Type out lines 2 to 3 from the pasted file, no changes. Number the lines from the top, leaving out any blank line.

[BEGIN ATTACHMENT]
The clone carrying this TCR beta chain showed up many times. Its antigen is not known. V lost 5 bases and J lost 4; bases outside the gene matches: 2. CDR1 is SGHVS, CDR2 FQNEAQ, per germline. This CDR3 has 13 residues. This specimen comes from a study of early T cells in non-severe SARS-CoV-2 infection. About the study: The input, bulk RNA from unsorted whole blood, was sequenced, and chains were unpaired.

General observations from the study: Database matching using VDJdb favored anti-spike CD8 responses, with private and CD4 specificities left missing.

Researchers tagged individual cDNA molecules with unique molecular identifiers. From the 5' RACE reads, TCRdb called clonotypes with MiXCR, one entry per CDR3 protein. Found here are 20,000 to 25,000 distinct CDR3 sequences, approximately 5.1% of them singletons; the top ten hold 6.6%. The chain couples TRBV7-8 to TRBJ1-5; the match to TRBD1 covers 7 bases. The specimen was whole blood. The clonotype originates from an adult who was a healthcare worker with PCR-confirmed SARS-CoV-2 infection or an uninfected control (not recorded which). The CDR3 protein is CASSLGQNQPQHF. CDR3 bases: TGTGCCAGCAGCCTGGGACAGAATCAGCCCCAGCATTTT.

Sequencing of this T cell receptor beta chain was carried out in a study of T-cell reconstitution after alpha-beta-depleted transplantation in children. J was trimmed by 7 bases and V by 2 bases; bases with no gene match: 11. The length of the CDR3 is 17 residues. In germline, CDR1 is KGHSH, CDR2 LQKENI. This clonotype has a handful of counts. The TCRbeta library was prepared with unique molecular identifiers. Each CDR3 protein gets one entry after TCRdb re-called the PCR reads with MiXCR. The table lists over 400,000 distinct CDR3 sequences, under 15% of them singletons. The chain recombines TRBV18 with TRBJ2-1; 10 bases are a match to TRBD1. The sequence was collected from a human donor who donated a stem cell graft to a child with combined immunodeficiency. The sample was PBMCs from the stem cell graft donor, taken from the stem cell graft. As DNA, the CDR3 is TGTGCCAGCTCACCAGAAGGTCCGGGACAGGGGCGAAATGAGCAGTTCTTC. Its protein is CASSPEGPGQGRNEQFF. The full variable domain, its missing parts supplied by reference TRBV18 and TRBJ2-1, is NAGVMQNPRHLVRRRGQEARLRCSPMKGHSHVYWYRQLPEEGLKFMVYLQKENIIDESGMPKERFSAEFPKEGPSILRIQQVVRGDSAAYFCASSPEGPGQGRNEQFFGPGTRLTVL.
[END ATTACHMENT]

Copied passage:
General observations from the study: Database matching using VDJdb favored anti-spike CD8 responses, with private and CD4 specificities left missing.

Researchers tagged individual cDNA molecules with unique molecular identifiers. From the 5' RACE reads, TCRdb called clonotypes with MiXCR, one entry per CDR3 protein. Found here are 20,000 to 25,000 distinct CDR3 sequences, approximately 5.1% of them singletons; the top ten hold 6.6%. The chain couples TRBV7-8 to TRBJ1-5; the match to TRBD1 covers 7 bases. The specimen was whole blood. The clonotype originates from an adult who was a healthcare worker with PCR-confirmed SARS-CoV-2 infection or an uninfected control (not recorded which). The CDR3 protein is CASSLGQNQPQHF. CDR3 bases: TGTGCCAGCAGCCTGGGACAGAATCAGCCCCAGCATTTT.